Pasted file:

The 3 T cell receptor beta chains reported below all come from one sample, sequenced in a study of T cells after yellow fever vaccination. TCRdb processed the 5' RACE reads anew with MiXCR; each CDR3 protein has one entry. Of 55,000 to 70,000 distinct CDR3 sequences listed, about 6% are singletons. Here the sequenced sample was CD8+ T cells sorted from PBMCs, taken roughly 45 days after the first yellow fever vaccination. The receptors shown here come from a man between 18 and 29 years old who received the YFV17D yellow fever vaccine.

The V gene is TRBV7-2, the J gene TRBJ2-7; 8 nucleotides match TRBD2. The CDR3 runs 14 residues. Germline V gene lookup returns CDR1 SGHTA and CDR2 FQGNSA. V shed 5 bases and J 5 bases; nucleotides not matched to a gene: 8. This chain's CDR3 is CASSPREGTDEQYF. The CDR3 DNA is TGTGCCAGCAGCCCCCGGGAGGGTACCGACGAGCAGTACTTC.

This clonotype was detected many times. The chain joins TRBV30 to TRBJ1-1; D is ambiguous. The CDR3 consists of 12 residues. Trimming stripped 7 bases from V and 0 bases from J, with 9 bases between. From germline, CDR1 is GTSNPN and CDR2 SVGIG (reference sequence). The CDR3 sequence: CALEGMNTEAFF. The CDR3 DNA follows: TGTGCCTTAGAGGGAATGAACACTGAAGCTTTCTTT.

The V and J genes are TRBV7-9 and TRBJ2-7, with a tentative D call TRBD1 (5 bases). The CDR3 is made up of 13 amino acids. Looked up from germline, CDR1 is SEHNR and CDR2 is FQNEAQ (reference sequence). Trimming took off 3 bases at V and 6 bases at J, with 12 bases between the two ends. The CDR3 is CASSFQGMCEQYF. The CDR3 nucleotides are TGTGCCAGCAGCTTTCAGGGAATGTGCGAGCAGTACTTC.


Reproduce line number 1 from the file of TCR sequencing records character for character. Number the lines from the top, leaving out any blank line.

The 3 T cell receptor beta chains reported below all come from one sample, sequenced in a study of T cells after yellow fever vaccination. TCRdb processed the 5' RACE reads anew with MiXCR; each CDR3 protein has one entry. Of 55,000 to 70,000 distinct CDR3 sequences listed, about 6% are singletons. Here the sequenced sample was CD8+ T cells sorted from PBMCs, taken roughly 45 days after the first yellow fever vaccination. The receptors shown here come from a man between 18 and 29 years old who received the YFV17D yellow fever vaccine.